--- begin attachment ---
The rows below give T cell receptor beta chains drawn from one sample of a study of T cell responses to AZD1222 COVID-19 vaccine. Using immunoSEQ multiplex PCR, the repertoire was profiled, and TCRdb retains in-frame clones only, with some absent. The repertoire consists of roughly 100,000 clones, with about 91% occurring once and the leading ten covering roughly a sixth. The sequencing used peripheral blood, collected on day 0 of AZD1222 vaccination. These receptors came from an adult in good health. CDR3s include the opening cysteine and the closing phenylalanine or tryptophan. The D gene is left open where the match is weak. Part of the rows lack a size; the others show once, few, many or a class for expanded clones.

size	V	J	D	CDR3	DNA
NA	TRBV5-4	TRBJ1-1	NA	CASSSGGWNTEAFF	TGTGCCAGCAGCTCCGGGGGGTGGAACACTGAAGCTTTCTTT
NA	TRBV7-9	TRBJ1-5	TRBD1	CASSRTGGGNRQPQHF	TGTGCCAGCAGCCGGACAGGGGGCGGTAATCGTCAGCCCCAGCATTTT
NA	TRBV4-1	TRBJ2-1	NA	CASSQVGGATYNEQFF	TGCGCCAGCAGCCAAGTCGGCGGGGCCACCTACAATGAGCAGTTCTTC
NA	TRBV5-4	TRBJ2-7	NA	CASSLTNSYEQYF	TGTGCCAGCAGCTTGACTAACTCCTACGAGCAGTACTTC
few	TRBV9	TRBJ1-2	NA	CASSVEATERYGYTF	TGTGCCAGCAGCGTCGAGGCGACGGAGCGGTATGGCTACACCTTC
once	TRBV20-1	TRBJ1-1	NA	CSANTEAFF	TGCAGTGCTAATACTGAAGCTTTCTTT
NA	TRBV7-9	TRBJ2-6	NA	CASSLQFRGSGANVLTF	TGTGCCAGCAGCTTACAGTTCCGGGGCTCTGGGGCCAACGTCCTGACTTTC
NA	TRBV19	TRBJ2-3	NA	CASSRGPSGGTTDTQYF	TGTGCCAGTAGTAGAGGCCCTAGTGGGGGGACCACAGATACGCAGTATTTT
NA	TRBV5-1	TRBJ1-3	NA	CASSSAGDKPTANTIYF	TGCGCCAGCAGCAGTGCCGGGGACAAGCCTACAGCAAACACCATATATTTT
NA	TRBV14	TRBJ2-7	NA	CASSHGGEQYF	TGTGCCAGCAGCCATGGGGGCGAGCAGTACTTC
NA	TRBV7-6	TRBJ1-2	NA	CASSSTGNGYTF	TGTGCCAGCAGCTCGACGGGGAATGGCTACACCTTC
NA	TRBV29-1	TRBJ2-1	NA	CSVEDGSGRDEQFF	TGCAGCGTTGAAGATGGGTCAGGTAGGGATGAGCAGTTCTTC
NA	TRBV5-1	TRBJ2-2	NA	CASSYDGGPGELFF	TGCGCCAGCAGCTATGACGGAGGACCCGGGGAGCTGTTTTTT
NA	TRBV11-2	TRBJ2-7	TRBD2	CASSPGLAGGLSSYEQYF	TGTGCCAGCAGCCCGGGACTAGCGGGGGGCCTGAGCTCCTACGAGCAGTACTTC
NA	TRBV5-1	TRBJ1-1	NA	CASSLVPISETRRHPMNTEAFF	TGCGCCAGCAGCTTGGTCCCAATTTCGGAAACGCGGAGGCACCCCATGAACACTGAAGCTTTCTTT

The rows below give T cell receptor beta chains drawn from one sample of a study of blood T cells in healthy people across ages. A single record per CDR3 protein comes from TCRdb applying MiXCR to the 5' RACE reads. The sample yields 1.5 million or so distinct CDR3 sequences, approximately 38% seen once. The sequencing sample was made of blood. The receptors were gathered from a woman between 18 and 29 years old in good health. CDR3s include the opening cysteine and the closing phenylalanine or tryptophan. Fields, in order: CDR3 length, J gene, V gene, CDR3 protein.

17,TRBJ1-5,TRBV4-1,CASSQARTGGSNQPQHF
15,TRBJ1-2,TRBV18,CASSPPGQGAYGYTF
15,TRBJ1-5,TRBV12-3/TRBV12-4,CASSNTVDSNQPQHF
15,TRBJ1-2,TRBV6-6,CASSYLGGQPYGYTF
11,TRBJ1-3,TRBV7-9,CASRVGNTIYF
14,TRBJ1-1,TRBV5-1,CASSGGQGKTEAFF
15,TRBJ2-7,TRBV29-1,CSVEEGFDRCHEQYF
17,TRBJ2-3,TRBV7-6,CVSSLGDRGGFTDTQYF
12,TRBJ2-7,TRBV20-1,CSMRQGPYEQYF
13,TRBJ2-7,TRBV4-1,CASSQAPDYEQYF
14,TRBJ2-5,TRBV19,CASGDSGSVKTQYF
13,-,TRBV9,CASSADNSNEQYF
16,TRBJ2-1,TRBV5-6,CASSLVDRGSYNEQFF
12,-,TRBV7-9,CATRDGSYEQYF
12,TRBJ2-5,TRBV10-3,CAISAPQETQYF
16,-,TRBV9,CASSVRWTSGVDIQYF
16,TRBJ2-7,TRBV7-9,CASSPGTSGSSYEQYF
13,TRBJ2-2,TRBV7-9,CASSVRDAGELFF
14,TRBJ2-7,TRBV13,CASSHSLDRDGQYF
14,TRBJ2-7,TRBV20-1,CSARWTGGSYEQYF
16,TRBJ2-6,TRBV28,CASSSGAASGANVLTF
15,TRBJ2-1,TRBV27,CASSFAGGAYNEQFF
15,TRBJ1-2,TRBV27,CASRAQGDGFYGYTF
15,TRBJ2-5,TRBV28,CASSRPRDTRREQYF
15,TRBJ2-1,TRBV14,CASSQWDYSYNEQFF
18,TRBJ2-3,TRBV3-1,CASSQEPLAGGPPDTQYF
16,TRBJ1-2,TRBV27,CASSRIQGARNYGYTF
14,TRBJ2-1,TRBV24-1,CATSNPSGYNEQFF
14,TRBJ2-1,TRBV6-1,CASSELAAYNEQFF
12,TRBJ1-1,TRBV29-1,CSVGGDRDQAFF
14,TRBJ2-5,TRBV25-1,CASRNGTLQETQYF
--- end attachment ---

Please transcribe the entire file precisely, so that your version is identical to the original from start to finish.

The rows below give T cell receptor beta chains drawn from one sample of a study of T cell responses to AZD1222 COVID-19 vaccine. Using immunoSEQ multiplex PCR, the repertoire was profiled, and TCRdb retains in-frame clones only, with some absent. The repertoire consists of roughly 100,000 clones, with about 91% occurring once and the leading ten covering roughly a sixth. The sequencing used peripheral blood, collected on day 0 of AZD1222 vaccination. These receptors came from an adult in good health. CDR3s include the opening cysteine and the closing phenylalanine or tryptophan. The D gene is left open where the match is weak. Part of the rows lack a size; the others show once, few, many or a class for expanded clones.

size	V	J	D	CDR3	DNA
NA	TRBV5-4	TRBJ1-1	NA	CASSSGGWNTEAFF	TGTGCCAGCAGCTCCGGGGGGTGGAACACTGAAGCTTTCTTT
NA	TRBV7-9	TRBJ1-5	TRBD1	CASSRTGGGNRQPQHF	TGTGCCAGCAGCCGGACAGGGGGCGGTAATCGTCAGCCCCAGCATTTT
NA	TRBV4-1	TRBJ2-1	NA	CASSQVGGATYNEQFF	TGCGCCAGCAGCCAAGTCGGCGGGGCCACCTACAATGAGCAGTTCTTC
NA	TRBV5-4	TRBJ2-7	NA	CASSLTNSYEQYF	TGTGCCAGCAGCTTGACTAACTCCTACGAGCAGTACTTC
few	TRBV9	TRBJ1-2	NA	CASSVEATERYGYTF	TGTGCCAGCAGCGTCGAGGCGACGGAGCGGTATGGCTACACCTTC
once	TRBV20-1	TRBJ1-1	NA	CSANTEAFF	TGCAGTGCTAATACTGAAGCTTTCTTT
NA	TRBV7-9	TRBJ2-6	NA	CASSLQFRGSGANVLTF	TGTGCCAGCAGCTTACAGTTCCGGGGCTCTGGGGCCAACGTCCTGACTTTC
NA	TRBV19	TRBJ2-3	NA	CASSRGPSGGTTDTQYF	TGTGCCAGTAGTAGAGGCCCTAGTGGGGGGACCACAGATACGCAGTATTTT
NA	TRBV5-1	TRBJ1-3	NA	CASSSAGDKPTANTIYF	TGCGCCAGCAGCAGTGCCGGGGACAAGCCTACAGCAAACACCATATATTTT
NA	TRBV14	TRBJ2-7	NA	CASSHGGEQYF	TGTGCCAGCAGCCATGGGGGCGAGCAGTACTTC
NA	TRBV7-6	TRBJ1-2	NA	CASSSTGNGYTF	TGTGCCAGCAGCTCGACGGGGAATGGCTACACCTTC
NA	TRBV29-1	TRBJ2-1	NA	CSVEDGSGRDEQFF	TGCAGCGTTGAAGATGGGTCAGGTAGGGATGAGCAGTTCTTC
NA	TRBV5-1	TRBJ2-2	NA	CASSYDGGPGELFF	TGCGCCAGCAGCTATGACGGAGGACCCGGGGAGCTGTTTTTT
NA	TRBV11-2	TRBJ2-7	TRBD2	CASSPGLAGGLSSYEQYF	TGTGCCAGCAGCCCGGGACTAGCGGGGGGCCTGAGCTCCTACGAGCAGTACTTC
NA	TRBV5-1	TRBJ1-1	NA	CASSLVPISETRRHPMNTEAFF	TGCGCCAGCAGCTTGGTCCCAATTTCGGAAACGCGGAGGCACCCCATGAACACTGAAGCTTTCTTT

The rows below give T cell receptor beta chains drawn from one sample of a study of blood T cells in healthy people across ages. A single record per CDR3 protein comes from TCRdb applying MiXCR to the 5' RACE reads. The sample yields 1.5 million or so distinct CDR3 sequences, approximately 38% seen once. The sequencing sample was made of blood. The receptors were gathered from a woman between 18 and 29 years old in good health. CDR3s include the opening cysteine and the closing phenylalanine or tryptophan. Fields, in order: CDR3 length, J gene, V gene, CDR3 protein.

17,TRBJ1-5,TRBV4-1,CASSQARTGGSNQPQHF
15,TRBJ1-2,TRBV18,CASSPPGQGAYGYTF
15,TRBJ1-5,TRBV12-3/TRBV12-4,CASSNTVDSNQPQHF
15,TRBJ1-2,TRBV6-6,CASSYLGGQPYGYTF
11,TRBJ1-3,TRBV7-9,CASRVGNTIYF
14,TRBJ1-1,TRBV5-1,CASSGGQGKTEAFF
15,TRBJ2-7,TRBV29-1,CSVEEGFDRCHEQYF
17,TRBJ2-3,TRBV7-6,CVSSLGDRGGFTDTQYF
12,TRBJ2-7,TRBV20-1,CSMRQGPYEQYF
13,TRBJ2-7,TRBV4-1,CASSQAPDYEQYF
14,TRBJ2-5,TRBV19,CASGDSGSVKTQYF
13,-,TRBV9,CASSADNSNEQYF
16,TRBJ2-1,TRBV5-6,CASSLVDRGSYNEQFF
12,-,TRBV7-9,CATRDGSYEQYF
12,TRBJ2-5,TRBV10-3,CAISAPQETQYF
16,-,TRBV9,CASSVRWTSGVDIQYF
16,TRBJ2-7,TRBV7-9,CASSPGTSGSSYEQYF
13,TRBJ2-2,TRBV7-9,CASSVRDAGELFF
14,TRBJ2-7,TRBV13,CASSHSLDRDGQYF
14,TRBJ2-7,TRBV20-1,CSARWTGGSYEQYF
16,TRBJ2-6,TRBV28,CASSSGAASGANVLTF
15,TRBJ2-1,TRBV27,CASSFAGGAYNEQFF
15,TRBJ1-2,TRBV27,CASRAQGDGFYGYTF
15,TRBJ2-5,TRBV28,CASSRPRDTRREQYF
15,TRBJ2-1,TRBV14,CASSQWDYSYNEQFF
18,TRBJ2-3,TRBV3-1,CASSQEPLAGGPPDTQYF
16,TRBJ1-2,TRBV27,CASSRIQGARNYGYTF
14,TRBJ2-1,TRBV24-1,CATSNPSGYNEQFF
14,TRBJ2-1,TRBV6-1,CASSELAAYNEQFF
12,TRBJ1-1,TRBV29-1,CSVGGDRDQAFF
14,TRBJ2-5,TRBV25-1,CASRNGTLQETQYF